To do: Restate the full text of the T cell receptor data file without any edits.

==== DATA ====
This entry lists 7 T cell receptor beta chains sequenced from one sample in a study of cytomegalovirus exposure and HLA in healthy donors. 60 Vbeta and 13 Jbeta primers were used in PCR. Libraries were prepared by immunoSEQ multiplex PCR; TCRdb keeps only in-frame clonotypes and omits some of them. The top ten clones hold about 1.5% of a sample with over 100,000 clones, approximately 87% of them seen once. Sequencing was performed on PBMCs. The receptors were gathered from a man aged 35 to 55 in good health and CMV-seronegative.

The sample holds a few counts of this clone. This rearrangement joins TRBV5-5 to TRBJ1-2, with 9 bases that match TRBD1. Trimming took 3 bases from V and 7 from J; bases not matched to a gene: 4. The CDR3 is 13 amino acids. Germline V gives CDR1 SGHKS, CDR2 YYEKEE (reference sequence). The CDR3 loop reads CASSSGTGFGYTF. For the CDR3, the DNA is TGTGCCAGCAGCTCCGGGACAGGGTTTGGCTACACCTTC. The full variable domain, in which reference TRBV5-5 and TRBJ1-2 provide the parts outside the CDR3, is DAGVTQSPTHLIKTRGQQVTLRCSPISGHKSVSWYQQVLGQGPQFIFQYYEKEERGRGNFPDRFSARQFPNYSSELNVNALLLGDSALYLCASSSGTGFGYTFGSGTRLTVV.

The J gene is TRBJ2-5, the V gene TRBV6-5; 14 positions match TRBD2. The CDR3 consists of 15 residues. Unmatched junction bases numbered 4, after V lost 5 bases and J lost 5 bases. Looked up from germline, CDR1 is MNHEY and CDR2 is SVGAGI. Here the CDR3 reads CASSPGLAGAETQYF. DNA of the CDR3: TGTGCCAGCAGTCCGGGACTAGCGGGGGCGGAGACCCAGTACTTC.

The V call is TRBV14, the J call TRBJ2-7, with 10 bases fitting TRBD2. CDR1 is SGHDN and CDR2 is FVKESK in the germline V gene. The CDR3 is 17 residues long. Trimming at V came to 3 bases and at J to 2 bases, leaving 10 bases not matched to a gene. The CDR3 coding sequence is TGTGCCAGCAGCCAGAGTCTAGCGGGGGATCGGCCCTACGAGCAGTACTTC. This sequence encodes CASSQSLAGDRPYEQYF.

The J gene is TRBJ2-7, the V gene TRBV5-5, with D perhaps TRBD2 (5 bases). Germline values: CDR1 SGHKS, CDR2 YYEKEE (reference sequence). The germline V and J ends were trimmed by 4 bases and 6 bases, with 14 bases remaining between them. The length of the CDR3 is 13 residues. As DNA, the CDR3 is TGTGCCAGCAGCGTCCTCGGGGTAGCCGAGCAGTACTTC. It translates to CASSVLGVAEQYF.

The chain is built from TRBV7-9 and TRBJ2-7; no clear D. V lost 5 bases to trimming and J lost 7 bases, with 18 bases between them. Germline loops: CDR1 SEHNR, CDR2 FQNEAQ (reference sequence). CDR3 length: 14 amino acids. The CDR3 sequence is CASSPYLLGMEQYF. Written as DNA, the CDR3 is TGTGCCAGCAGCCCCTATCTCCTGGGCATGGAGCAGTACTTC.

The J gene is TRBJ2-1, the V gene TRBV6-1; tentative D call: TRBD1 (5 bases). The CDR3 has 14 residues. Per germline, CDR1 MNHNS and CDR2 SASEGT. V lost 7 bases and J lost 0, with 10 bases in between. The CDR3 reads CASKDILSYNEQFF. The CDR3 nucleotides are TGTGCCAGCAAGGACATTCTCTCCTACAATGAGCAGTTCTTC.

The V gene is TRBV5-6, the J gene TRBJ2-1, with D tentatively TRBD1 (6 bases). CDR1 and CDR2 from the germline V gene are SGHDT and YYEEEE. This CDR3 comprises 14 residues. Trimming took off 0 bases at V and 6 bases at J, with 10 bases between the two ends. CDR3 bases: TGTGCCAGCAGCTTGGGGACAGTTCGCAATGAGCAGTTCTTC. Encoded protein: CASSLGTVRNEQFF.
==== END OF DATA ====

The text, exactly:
This entry lists 7 T cell receptor beta chains sequenced from one sample in a study of cytomegalovirus exposure and HLA in healthy donors. 60 Vbeta and 13 Jbeta primers were used in PCR. Libraries were prepared by immunoSEQ multiplex PCR; TCRdb keeps only in-frame clonotypes and omits some of them. The top ten clones hold about 1.5% of a sample with over 100,000 clones, approximately 87% of them seen once. Sequencing was performed on PBMCs. The receptors were gathered from a man aged 35 to 55 in good health and CMV-seronegative.

The sample holds a few counts of this clone. This rearrangement joins TRBV5-5 to TRBJ1-2, with 9 bases that match TRBD1. Trimming took 3 bases from V and 7 from J; bases not matched to a gene: 4. The CDR3 is 13 amino acids. Germline V gives CDR1 SGHKS, CDR2 YYEKEE (reference sequence). The CDR3 loop reads CASSSGTGFGYTF. For the CDR3, the DNA is TGTGCCAGCAGCTCCGGGACAGGGTTTGGCTACACCTTC. The full variable domain, in which reference TRBV5-5 and TRBJ1-2 provide the parts outside the CDR3, is DAGVTQSPTHLIKTRGQQVTLRCSPISGHKSVSWYQQVLGQGPQFIFQYYEKEERGRGNFPDRFSARQFPNYSSELNVNALLLGDSALYLCASSSGTGFGYTFGSGTRLTVV.

The J gene is TRBJ2-5, the V gene TRBV6-5; 14 positions match TRBD2. The CDR3 consists of 15 residues. Unmatched junction bases numbered 4, after V lost 5 bases and J lost 5 bases. Looked up from germline, CDR1 is MNHEY and CDR2 is SVGAGI. Here the CDR3 reads CASSPGLAGAETQYF. DNA of the CDR3: TGTGCCAGCAGTCCGGGACTAGCGGGGGCGGAGACCCAGTACTTC.

The V call is TRBV14, the J call TRBJ2-7, with 10 bases fitting TRBD2. CDR1 is SGHDN and CDR2 is FVKESK in the germline V gene. The CDR3 is 17 residues long. Trimming at V came to 3 bases and at J to 2 bases, leaving 10 bases not matched to a gene. The CDR3 coding sequence is TGTGCCAGCAGCCAGAGTCTAGCGGGGGATCGGCCCTACGAGCAGTACTTC. This sequence encodes CASSQSLAGDRPYEQYF.

The J gene is TRBJ2-7, the V gene TRBV5-5, with D perhaps TRBD2 (5 bases). Germline values: CDR1 SGHKS, CDR2 YYEKEE (reference sequence). The germline V and J ends were trimmed by 4 bases and 6 bases, with 14 bases remaining between them. The length of the CDR3 is 13 residues. As DNA, the CDR3 is TGTGCCAGCAGCGTCCTCGGGGTAGCCGAGCAGTACTTC. It translates to CASSVLGVAEQYF.

The chain is built from TRBV7-9 and TRBJ2-7; no clear D. V lost 5 bases to trimming and J lost 7 bases, with 18 bases between them. Germline loops: CDR1 SEHNR, CDR2 FQNEAQ (reference sequence). CDR3 length: 14 amino acids. The CDR3 sequence is CASSPYLLGMEQYF. Written as DNA, the CDR3 is TGTGCCAGCAGCCCCTATCTCCTGGGCATGGAGCAGTACTTC.

The J gene is TRBJ2-1, the V gene TRBV6-1; tentative D call: TRBD1 (5 bases). The CDR3 has 14 residues. Per germline, CDR1 MNHNS and CDR2 SASEGT. V lost 7 bases and J lost 0, with 10 bases in between. The CDR3 reads CASKDILSYNEQFF. The CDR3 nucleotides are TGTGCCAGCAAGGACATTCTCTCCTACAATGAGCAGTTCTTC.

The V gene is TRBV5-6, the J gene TRBJ2-1, with D tentatively TRBD1 (6 bases). CDR1 and CDR2 from the germline V gene are SGHDT and YYEEEE. This CDR3 comprises 14 residues. Trimming took off 0 bases at V and 6 bases at J, with 10 bases between the two ends. CDR3 bases: TGTGCCAGCAGCTTGGGGACAGTTCGCAATGAGCAGTTCTTC. Encoded protein: CASSLGTVRNEQFF.